5 Ways to Counteract Hours of Sitting at a Desk

They’re all incredibly easy.

woman-staring-at-computer
Photo by Compassionate Eye Foundation/Hiep Vu/Getty Images

“Sitting kills”—or at least, that’s what we’re told, and it’s certainly alarming enough to make us all want to jump out of our chairs. Too much sedentary time has been linked to several life-threatening conditions, including liver disease. But if you can’t invest in a costly treadmill desk or take a long lunch break to hit the gym, we have good news: The science suggests you don’t necessarily have to exercise more, you just have to sit less. A study from King’s College London showed that people who targeted their sitting time were more effective in reducing it altogether, as opposed to those who focused on adding more physical activity into their day. Knowing that, we’ve rounded up a few simple, scientifically-backed ways to keep yourself moving throughout the day while remaining productive.

Fidget in your seat. Antsy children may be onto something. According to a study from the University of Leeds’ UK Women’s Cohort, women who sat very still in their chairs for seven hours per day, and identified themselves as rare fidgeters, found a 43 percent increase in mortality compared with women who sat for five hours per day. However, women who were moderate or high fidgeters had no greater mortality risk between the shorter and longer sitting periods.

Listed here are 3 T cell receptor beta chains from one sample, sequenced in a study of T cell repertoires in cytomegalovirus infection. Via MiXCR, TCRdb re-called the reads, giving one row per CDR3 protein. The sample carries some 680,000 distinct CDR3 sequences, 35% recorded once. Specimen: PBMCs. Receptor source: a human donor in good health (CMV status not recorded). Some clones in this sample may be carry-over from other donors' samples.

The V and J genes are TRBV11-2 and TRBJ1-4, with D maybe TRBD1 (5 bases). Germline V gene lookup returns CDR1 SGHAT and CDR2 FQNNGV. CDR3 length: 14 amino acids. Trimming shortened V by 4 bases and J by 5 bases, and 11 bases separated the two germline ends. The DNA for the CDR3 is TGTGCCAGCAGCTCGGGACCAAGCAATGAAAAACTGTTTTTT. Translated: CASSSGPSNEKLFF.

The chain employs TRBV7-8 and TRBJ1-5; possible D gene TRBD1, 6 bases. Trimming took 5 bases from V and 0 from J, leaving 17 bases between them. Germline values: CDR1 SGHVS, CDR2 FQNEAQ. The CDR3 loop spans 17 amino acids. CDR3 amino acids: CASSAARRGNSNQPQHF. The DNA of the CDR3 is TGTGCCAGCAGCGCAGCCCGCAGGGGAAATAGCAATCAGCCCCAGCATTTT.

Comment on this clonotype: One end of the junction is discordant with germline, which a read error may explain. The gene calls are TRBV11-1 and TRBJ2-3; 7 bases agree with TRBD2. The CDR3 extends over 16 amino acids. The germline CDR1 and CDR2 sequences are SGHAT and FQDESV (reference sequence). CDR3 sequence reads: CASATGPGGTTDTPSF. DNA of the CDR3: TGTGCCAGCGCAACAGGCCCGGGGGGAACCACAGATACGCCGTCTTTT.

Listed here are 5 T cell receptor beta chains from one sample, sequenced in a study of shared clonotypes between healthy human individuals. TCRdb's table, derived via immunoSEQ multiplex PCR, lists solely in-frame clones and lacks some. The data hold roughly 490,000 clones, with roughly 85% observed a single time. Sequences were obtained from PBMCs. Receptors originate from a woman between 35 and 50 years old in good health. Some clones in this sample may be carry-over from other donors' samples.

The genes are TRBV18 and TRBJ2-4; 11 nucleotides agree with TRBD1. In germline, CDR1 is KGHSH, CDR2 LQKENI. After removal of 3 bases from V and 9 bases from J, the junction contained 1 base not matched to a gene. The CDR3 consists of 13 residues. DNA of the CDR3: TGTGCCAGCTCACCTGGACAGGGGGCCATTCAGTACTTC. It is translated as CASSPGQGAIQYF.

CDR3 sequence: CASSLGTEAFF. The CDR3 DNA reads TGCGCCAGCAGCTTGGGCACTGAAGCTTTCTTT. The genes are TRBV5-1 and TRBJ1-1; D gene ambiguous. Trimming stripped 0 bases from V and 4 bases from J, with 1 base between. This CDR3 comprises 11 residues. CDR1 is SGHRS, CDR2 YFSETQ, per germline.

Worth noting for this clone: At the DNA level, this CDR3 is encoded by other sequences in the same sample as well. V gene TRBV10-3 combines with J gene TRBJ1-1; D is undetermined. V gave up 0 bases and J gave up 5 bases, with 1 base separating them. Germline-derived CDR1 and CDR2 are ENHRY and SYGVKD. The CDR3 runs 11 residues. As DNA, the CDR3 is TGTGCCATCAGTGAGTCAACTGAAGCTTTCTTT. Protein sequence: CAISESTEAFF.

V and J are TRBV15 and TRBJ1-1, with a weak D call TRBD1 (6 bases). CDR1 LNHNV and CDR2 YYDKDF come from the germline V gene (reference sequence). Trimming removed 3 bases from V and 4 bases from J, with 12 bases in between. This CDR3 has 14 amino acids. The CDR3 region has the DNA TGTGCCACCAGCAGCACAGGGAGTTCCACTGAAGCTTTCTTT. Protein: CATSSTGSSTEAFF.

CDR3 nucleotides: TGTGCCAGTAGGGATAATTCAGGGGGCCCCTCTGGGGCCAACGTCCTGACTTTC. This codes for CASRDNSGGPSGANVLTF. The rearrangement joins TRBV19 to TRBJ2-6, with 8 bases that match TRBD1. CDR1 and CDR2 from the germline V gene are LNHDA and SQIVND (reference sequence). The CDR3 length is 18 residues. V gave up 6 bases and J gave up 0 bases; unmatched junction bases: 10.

Take a 10-minute walk at lunch. In a small study of 11 healthy young men, researchers at the University of Missouri found that a 10-minute walk was the best way to follow hours of sitting to improve blood flow and vascular health.

Go to the bathroom. Or the office kitchen. Or just walk over to your coworker’s desk. While a 10-minute walk would be ideal, even a two-minute walking break can help, according to the University of Utah Health Sciences. This won’t replace exercise, but scientists recommend taking a two-minute walk every hour—the "trade-off" decreased participants’ risk of dying by 33 percent.

Press “pause” on the TV. This one is for kids. Research from The Endocrine Society showed that a three-minute walking break helped improve blood sugar in children who spent extended time watching television (or another sedentary activity). We’re sure you could convince your little ones to take a break for just the length of one song.

Don’t flop onto the couch at the end of the day. We know, it’s tempting to switch on your favorite show after a long day at work, but researchers from the University of Sydney advise otherwise. If you swap that hour of TV with a quick walk, you can reduce your mortality risk by 12 to 14 percent. Plus, this easy trick can help you burn 20 percent more calories while you walk.

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